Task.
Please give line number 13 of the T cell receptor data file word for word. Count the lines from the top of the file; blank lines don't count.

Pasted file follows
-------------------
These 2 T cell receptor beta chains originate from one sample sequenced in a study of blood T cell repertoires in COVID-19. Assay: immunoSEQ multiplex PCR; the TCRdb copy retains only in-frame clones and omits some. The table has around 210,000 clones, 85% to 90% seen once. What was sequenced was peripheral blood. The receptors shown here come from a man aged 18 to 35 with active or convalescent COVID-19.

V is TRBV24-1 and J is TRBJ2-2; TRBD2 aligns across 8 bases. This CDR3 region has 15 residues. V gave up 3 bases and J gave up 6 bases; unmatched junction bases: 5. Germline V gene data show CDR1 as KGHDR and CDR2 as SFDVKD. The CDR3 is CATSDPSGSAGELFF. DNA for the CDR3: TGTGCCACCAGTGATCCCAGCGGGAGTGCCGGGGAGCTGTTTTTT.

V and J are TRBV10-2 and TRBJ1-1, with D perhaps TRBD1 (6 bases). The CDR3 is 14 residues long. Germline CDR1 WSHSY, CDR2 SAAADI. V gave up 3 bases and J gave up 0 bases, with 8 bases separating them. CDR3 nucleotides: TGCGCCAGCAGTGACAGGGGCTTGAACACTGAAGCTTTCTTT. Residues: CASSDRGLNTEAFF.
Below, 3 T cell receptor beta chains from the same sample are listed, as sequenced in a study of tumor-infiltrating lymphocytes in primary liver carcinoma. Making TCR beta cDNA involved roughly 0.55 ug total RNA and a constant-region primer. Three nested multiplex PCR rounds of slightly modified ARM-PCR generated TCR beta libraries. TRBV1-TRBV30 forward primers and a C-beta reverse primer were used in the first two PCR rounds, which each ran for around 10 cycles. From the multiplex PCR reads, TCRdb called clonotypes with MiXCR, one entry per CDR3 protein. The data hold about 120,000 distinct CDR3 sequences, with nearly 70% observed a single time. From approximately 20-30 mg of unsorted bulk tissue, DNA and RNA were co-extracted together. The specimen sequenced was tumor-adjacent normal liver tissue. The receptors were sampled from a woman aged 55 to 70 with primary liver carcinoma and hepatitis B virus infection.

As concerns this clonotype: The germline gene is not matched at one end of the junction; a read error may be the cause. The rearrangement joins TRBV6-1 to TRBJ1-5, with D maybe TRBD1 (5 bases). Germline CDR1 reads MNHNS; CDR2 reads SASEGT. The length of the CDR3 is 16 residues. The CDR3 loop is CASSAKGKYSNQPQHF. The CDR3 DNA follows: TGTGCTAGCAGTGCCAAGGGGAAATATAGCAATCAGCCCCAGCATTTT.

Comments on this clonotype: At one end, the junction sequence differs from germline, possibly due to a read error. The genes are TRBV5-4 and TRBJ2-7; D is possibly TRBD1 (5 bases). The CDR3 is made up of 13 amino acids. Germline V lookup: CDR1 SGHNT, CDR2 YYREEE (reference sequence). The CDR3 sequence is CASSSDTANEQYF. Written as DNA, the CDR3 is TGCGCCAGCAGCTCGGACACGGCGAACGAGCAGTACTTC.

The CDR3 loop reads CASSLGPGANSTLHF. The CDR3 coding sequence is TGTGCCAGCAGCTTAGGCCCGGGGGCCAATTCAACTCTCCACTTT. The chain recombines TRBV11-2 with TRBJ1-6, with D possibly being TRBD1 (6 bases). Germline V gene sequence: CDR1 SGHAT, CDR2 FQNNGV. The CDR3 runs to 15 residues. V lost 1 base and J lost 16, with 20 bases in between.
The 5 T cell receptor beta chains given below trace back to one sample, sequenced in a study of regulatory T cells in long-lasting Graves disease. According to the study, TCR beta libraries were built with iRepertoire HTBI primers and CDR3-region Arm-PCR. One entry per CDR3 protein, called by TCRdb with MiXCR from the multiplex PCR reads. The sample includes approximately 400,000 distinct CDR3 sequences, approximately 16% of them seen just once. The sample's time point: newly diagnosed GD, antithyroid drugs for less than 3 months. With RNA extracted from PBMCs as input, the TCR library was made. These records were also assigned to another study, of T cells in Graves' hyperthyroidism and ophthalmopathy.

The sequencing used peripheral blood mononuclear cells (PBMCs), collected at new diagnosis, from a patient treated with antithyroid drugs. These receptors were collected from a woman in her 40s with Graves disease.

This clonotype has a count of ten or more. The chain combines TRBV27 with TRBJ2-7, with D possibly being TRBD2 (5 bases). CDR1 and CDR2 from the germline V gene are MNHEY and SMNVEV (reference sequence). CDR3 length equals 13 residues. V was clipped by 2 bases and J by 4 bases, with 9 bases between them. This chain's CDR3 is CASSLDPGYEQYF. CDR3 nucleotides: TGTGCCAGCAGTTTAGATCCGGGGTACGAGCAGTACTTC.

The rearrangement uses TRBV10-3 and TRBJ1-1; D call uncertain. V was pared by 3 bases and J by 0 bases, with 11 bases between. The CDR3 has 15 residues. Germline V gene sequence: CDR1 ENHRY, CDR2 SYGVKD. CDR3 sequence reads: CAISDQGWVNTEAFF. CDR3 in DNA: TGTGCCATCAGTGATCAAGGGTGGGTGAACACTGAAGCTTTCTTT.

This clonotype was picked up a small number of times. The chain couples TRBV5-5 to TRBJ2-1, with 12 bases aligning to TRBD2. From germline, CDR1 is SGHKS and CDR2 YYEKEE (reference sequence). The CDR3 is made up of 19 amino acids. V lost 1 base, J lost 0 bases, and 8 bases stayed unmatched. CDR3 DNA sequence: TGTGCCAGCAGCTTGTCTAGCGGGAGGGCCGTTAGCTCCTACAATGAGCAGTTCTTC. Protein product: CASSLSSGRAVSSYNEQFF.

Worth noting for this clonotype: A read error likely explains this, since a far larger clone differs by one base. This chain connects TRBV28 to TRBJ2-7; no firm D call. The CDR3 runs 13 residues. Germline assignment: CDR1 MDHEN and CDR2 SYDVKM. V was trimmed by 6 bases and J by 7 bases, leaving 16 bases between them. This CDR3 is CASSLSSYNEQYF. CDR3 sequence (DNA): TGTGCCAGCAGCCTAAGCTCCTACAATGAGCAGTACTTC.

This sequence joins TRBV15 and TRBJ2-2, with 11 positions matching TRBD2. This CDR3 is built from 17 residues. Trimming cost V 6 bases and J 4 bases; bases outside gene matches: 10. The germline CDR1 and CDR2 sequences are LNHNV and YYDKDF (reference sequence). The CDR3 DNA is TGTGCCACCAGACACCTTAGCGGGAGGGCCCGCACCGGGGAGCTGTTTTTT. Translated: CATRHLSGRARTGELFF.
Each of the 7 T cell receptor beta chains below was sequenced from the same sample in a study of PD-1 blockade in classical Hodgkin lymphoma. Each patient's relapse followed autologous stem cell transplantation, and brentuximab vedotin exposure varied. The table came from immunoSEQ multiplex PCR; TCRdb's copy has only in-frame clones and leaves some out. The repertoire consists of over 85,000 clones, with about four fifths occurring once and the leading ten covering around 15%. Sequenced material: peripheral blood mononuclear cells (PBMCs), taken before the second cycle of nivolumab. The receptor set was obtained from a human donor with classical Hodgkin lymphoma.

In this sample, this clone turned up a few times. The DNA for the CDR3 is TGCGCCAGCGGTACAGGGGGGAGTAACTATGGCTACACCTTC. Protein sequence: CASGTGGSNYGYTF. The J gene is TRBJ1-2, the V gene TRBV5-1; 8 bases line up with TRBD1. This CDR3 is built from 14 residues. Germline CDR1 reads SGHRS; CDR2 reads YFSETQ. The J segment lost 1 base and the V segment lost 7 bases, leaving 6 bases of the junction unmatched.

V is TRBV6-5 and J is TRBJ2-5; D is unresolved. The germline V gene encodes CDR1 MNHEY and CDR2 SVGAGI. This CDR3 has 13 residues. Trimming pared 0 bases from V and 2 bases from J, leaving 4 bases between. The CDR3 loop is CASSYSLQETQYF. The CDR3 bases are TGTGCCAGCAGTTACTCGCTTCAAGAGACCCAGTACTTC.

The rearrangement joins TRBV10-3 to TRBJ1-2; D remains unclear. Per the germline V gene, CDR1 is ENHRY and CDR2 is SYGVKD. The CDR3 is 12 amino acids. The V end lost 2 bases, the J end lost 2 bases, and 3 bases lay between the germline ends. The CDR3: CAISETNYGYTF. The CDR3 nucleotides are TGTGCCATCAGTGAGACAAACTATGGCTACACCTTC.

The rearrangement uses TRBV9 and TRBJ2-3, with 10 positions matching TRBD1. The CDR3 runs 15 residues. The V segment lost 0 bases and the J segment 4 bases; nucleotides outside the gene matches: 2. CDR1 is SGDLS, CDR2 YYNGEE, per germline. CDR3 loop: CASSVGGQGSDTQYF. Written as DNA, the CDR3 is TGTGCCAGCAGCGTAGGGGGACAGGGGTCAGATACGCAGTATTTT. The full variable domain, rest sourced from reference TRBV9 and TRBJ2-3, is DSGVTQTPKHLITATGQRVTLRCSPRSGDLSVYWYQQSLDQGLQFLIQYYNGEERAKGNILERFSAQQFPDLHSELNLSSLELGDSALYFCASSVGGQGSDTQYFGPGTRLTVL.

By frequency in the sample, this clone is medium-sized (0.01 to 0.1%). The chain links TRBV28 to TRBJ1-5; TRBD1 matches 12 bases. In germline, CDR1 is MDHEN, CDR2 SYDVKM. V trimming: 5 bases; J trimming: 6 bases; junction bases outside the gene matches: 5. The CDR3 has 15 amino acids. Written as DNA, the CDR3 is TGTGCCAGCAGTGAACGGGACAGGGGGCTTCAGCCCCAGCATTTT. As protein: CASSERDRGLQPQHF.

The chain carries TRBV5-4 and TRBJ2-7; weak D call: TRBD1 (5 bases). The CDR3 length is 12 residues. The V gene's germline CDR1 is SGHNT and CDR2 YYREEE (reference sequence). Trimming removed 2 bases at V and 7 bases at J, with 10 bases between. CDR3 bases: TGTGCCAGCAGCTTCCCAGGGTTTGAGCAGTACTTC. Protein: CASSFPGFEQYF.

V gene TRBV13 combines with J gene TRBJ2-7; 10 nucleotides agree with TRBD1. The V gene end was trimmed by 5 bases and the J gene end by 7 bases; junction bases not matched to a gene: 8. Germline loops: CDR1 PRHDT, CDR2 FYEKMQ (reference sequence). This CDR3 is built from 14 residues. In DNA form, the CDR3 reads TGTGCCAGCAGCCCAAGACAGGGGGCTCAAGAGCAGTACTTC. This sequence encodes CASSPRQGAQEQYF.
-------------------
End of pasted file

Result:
Worth noting for this clonotype: A read error likely explains this, since a far larger clone differs by one base. This chain connects TRBV28 to TRBJ2-7; no firm D call. The CDR3 runs 13 residues. Germline assignment: CDR1 MDHEN and CDR2 SYDVKM. V was trimmed by 6 bases and J by 7 bases, leaving 16 bases between them. This CDR3 is CASSLSSYNEQYF. CDR3 sequence (DNA): TGTGCCAGCAGCCTAAGCTCCTACAATGAGCAGTACTTC.